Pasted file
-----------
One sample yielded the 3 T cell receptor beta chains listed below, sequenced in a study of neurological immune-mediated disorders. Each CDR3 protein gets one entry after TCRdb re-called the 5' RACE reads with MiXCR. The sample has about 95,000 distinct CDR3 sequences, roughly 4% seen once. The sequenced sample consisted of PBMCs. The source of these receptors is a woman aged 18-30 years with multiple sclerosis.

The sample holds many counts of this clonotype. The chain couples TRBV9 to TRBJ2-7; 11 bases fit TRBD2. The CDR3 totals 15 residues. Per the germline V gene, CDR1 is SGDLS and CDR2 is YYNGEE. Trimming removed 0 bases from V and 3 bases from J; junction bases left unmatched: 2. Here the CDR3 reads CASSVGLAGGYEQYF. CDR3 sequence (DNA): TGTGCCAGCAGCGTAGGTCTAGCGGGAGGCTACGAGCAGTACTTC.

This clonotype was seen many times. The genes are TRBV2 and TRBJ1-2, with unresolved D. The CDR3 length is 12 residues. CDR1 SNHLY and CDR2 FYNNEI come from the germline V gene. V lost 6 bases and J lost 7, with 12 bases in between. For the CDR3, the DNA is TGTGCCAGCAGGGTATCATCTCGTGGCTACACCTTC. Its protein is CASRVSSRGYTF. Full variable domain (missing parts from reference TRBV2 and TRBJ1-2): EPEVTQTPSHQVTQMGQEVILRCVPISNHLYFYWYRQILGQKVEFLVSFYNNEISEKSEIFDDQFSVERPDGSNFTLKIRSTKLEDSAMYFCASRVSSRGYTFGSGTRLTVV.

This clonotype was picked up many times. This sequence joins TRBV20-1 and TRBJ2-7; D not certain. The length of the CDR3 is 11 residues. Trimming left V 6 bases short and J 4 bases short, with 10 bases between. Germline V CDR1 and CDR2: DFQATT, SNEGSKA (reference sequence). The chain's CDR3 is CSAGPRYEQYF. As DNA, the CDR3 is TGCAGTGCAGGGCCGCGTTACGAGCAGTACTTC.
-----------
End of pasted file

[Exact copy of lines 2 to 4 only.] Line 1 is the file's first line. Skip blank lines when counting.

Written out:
The sample holds many counts of this clonotype. The chain couples TRBV9 to TRBJ2-7; 11 bases fit TRBD2. The CDR3 totals 15 residues. Per the germline V gene, CDR1 is SGDLS and CDR2 is YYNGEE. Trimming removed 0 bases from V and 3 bases from J; junction bases left unmatched: 2. Here the CDR3 reads CASSVGLAGGYEQYF. CDR3 sequence (DNA): TGTGCCAGCAGCGTAGGTCTAGCGGGAGGCTACGAGCAGTACTTC.

This clonotype was seen many times. The genes are TRBV2 and TRBJ1-2, with unresolved D. The CDR3 length is 12 residues. CDR1 SNHLY and CDR2 FYNNEI come from the germline V gene. V lost 6 bases and J lost 7, with 12 bases in between. For the CDR3, the DNA is TGTGCCAGCAGGGTATCATCTCGTGGCTACACCTTC. Its protein is CASRVSSRGYTF. Full variable domain (missing parts from reference TRBV2 and TRBJ1-2): EPEVTQTPSHQVTQMGQEVILRCVPISNHLYFYWYRQILGQKVEFLVSFYNNEISEKSEIFDDQFSVERPDGSNFTLKIRSTKLEDSAMYFCASRVSSRGYTFGSGTRLTVV.

This clonotype was picked up many times. This sequence joins TRBV20-1 and TRBJ2-7; D not certain. The length of the CDR3 is 11 residues. Trimming left V 6 bases short and J 4 bases short, with 10 bases between. Germline V CDR1 and CDR2: DFQATT, SNEGSKA (reference sequence). The chain's CDR3 is CSAGPRYEQYF. As DNA, the CDR3 is TGCAGTGCAGGGCCGCGTTACGAGCAGTACTTC.